Following last year’s event focused on ‘reinventivity’ in favelas, the 13th edition of the event “Circulating: Dialogue and Communication in Favelas” took place on December 9 in Complexo do Alemão, in Rio’s North Zone, organized by Instituto Raízes em Movimento (Roots in Movement Institute). The central theme this year was mobility, or, in the word organizers chose to better reflect the language of the community: rolébilidade, or “strollability.” The event promotes struggles for rights and social transformation through art, culture, the exchange of knowledge, and contact with others, as actors working in networks across the city come together in Alemão.
“The most important aspect of the event is the occupation of the street space. The event prioritizes the street—everything happens on the street. And in this way it does not only invite the residents to occupy this space, but the whole city. It’s a way to show that the favela is everyone’s space. To show the importance of circulating around the favela, what we are calling rolébilidade. It is to recognize that the favela is the city and the city is the favela. Even though the favela is rarely visited, poorly understood, marked by stereotypes created by the media,” said Edilano Cavalcante, a resident of Manguinhos.
During the event, there was a screening followed by a discussion about the film “Quando Você Chegou Meu Santo Já Estava” (When You Arrived My Saint Was Already Here), produced as the final result of this year’s Faveladoc.com project. The film recounts stories of religions of African origin in Alemão through the affective relationships of the characters with the territory and with religion, and the interconnections with each other and with local memory. Also screened was the film “Trajetos” (Trajectories), produced by Canal Plá from Nova Iguaçu, which tells of stories and affections on the city’s long public transport routes, revealing a positive side of transiting the city, despite its difficulties.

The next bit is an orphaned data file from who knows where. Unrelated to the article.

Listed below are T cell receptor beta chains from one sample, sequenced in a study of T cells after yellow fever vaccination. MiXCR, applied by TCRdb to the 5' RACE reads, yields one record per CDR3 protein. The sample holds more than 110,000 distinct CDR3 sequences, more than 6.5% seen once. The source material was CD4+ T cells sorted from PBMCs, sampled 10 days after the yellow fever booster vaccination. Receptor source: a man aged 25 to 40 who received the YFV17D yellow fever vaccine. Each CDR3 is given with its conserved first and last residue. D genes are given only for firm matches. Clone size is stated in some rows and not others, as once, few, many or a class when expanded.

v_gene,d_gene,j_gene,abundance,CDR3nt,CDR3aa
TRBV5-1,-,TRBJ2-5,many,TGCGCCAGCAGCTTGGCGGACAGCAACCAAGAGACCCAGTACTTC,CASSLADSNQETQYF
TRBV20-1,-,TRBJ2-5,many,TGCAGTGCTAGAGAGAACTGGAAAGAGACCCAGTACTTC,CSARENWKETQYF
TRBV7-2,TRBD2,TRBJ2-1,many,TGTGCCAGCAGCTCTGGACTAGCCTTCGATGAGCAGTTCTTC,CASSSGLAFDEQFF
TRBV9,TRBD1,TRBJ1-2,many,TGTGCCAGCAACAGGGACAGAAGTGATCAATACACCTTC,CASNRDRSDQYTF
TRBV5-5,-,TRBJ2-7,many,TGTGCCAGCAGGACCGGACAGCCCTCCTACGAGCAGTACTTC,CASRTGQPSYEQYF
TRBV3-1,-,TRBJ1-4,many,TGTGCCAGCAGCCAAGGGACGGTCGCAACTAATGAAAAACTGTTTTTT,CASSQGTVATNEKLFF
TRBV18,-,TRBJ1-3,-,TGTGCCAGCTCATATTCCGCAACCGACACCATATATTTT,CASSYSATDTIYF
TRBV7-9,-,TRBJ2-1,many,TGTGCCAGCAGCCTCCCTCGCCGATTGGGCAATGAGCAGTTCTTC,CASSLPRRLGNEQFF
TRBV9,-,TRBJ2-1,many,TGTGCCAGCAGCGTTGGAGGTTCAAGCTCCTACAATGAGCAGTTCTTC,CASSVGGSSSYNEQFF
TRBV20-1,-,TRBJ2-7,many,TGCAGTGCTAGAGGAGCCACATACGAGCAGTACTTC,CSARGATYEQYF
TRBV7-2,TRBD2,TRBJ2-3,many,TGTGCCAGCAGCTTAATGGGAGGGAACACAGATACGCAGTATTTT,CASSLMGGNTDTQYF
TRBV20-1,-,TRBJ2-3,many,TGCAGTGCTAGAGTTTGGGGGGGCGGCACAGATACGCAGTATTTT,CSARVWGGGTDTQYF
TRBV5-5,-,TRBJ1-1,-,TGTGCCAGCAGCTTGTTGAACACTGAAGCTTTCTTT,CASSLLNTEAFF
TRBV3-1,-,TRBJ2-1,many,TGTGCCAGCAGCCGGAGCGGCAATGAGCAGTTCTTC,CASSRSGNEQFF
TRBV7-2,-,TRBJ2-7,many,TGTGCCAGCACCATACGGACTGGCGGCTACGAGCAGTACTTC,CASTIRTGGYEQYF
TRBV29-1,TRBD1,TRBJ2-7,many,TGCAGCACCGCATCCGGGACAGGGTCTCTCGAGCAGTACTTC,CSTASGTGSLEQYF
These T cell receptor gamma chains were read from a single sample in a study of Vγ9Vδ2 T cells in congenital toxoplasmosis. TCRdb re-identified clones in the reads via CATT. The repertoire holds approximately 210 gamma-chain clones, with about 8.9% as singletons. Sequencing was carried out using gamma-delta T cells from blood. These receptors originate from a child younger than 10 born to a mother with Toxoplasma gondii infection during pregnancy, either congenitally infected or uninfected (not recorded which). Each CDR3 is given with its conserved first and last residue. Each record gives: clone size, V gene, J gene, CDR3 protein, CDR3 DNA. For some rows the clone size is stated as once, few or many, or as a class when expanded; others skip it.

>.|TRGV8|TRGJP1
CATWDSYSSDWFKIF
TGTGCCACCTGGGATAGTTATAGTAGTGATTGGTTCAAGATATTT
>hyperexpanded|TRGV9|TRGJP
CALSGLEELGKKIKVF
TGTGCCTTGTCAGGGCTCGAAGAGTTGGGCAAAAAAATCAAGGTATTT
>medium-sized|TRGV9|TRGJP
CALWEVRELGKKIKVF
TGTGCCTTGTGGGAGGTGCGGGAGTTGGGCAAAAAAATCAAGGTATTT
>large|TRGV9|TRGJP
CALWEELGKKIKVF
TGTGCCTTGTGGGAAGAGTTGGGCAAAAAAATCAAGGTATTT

A number of short films about urban mobility made by community communication groups in partnership with Casa Fluminense were also screened. These included “Mototáxi do Azul” (Blue Mototaxi) produced by the multimedia collective Favela em Foco, “Sobre Dormentes, Estamos Acordados” (About Sleepers, We Are Awake) produced by the Facção Feminista Cineclub about women’s experiences on public transport, “Bilhete” (Ticket) produced by Wesley Brasil to investigate the interests involved in the creation of the Single Fare System, and “Conversa Afiada” (Sharp Talk) produced by Institute Raízes em Movimento.
During the debate that followed, with the participation of the films’ directors, Luiz Baltar from Favela em Foco said that support for community media collectives is crucial, as it encourages independent journalism that has a historical role in resistance and which has legitimacy to talk about local issues, as well as being grounded in collectivity. Casa Fluminense led a roundtable discussion on public policy for mobility and urban planning in Rio de Janeiro.
Also included in the program was the First Leopoldina Organic Festival, promoting actions related to waste treatment, food production, and agroecology. Books containing important records about the history of the favela were displayed and available for sale (as an initiative of CEPEDOCA, the Center for Research, Documentation, and Memory of Complexo do Alemão) as were organic foods, as a way to raise awareness about the importance of these products. Throughout the day there were also music, theater, poetry, and graffiti interventions. Having lived 70 of her 87 years in Alemão, Dona Jandira had her image graffitied as a form of homage on the day.